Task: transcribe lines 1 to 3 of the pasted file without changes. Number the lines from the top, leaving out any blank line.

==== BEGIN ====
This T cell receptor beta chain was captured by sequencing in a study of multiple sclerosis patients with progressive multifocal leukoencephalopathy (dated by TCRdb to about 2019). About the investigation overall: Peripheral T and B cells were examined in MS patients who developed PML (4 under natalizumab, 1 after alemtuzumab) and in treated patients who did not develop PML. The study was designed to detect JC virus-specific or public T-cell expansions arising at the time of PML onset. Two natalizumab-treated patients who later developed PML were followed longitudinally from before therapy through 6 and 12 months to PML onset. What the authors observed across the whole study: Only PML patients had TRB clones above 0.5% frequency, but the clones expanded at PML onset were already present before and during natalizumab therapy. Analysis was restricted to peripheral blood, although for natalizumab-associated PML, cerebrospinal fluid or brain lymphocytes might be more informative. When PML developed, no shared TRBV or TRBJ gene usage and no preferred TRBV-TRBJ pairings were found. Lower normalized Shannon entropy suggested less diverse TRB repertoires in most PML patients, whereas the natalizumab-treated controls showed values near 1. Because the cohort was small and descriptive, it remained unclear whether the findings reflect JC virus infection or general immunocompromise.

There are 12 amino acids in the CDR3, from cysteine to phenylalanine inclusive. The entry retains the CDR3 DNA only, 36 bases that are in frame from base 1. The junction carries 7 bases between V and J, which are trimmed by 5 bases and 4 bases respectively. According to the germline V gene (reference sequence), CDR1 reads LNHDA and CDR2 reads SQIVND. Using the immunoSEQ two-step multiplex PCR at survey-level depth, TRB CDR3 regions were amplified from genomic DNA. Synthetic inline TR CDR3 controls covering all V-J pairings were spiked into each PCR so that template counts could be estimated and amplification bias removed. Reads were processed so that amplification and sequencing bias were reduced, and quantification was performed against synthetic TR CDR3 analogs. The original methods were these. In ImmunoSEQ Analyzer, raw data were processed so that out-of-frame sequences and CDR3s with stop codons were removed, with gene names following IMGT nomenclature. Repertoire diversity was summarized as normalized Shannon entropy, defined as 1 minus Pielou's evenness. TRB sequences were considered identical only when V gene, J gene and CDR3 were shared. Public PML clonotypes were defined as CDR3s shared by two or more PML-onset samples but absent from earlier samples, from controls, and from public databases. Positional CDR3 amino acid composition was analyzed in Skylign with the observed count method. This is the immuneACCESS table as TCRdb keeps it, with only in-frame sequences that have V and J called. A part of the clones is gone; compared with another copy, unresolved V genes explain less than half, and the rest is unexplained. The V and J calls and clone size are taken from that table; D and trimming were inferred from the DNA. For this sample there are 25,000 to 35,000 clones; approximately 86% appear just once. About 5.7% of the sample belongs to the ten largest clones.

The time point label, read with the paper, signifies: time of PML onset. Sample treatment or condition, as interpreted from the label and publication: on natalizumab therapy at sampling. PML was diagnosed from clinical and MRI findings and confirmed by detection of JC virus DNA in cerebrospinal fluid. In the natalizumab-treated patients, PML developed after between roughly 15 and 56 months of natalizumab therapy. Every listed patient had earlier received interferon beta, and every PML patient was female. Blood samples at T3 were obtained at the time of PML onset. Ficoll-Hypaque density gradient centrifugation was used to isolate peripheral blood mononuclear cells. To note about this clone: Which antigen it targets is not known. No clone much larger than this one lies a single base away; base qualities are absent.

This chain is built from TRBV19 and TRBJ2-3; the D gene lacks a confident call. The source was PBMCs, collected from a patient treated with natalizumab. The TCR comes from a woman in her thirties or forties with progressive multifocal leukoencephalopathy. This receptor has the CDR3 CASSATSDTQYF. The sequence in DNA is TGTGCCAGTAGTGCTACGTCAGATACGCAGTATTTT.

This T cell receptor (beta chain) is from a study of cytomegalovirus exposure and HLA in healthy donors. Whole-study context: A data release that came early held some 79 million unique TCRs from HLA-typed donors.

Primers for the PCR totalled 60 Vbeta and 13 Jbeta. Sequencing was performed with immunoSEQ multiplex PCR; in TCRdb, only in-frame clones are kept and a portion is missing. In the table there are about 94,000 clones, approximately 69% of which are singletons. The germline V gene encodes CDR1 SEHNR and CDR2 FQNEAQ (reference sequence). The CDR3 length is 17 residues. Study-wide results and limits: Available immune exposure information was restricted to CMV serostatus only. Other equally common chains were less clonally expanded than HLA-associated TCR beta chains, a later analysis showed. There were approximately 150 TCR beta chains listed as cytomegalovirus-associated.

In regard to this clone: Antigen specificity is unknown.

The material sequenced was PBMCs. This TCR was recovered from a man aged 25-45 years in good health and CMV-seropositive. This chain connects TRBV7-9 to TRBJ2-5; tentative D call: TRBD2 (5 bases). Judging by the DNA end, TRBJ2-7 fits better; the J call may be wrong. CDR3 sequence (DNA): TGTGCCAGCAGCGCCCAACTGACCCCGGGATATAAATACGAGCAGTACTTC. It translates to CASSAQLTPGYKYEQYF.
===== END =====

This T cell receptor beta chain was captured by sequencing in a study of multiple sclerosis patients with progressive multifocal leukoencephalopathy (dated by TCRdb to about 2019). About the investigation overall: Peripheral T and B cells were examined in MS patients who developed PML (4 under natalizumab, 1 after alemtuzumab) and in treated patients who did not develop PML. The study was designed to detect JC virus-specific or public T-cell expansions arising at the time of PML onset. Two natalizumab-treated patients who later developed PML were followed longitudinally from before therapy through 6 and 12 months to PML onset. What the authors observed across the whole study: Only PML patients had TRB clones above 0.5% frequency, but the clones expanded at PML onset were already present before and during natalizumab therapy. Analysis was restricted to peripheral blood, although for natalizumab-associated PML, cerebrospinal fluid or brain lymphocytes might be more informative. When PML developed, no shared TRBV or TRBJ gene usage and no preferred TRBV-TRBJ pairings were found. Lower normalized Shannon entropy suggested less diverse TRB repertoires in most PML patients, whereas the natalizumab-treated controls showed values near 1. Because the cohort was small and descriptive, it remained unclear whether the findings reflect JC virus infection or general immunocompromise.

There are 12 amino acids in the CDR3, from cysteine to phenylalanine inclusive. The entry retains the CDR3 DNA only, 36 bases that are in frame from base 1. The junction carries 7 bases between V and J, which are trimmed by 5 bases and 4 bases respectively. According to the germline V gene (reference sequence), CDR1 reads LNHDA and CDR2 reads SQIVND. Using the immunoSEQ two-step multiplex PCR at survey-level depth, TRB CDR3 regions were amplified from genomic DNA. Synthetic inline TR CDR3 controls covering all V-J pairings were spiked into each PCR so that template counts could be estimated and amplification bias removed. Reads were processed so that amplification and sequencing bias were reduced, and quantification was performed against synthetic TR CDR3 analogs. The original methods were these. In ImmunoSEQ Analyzer, raw data were processed so that out-of-frame sequences and CDR3s with stop codons were removed, with gene names following IMGT nomenclature. Repertoire diversity was summarized as normalized Shannon entropy, defined as 1 minus Pielou's evenness. TRB sequences were considered identical only when V gene, J gene and CDR3 were shared. Public PML clonotypes were defined as CDR3s shared by two or more PML-onset samples but absent from earlier samples, from controls, and from public databases. Positional CDR3 amino acid composition was analyzed in Skylign with the observed count method. This is the immuneACCESS table as TCRdb keeps it, with only in-frame sequences that have V and J called. A part of the clones is gone; compared with another copy, unresolved V genes explain less than half, and the rest is unexplained. The V and J calls and clone size are taken from that table; D and trimming were inferred from the DNA. For this sample there are 25,000 to 35,000 clones; approximately 86% appear just once. About 5.7% of the sample belongs to the ten largest clones.

The time point label, read with the paper, signifies: time of PML onset. Sample treatment or condition, as interpreted from the label and publication: on natalizumab therapy at sampling. PML was diagnosed from clinical and MRI findings and confirmed by detection of JC virus DNA in cerebrospinal fluid. In the natalizumab-treated patients, PML developed after between roughly 15 and 56 months of natalizumab therapy. Every listed patient had earlier received interferon beta, and every PML patient was female. Blood samples at T3 were obtained at the time of PML onset. Ficoll-Hypaque density gradient centrifugation was used to isolate peripheral blood mononuclear cells. To note about this clone: Which antigen it targets is not known. No clone much larger than this one lies a single base away; base qualities are absent.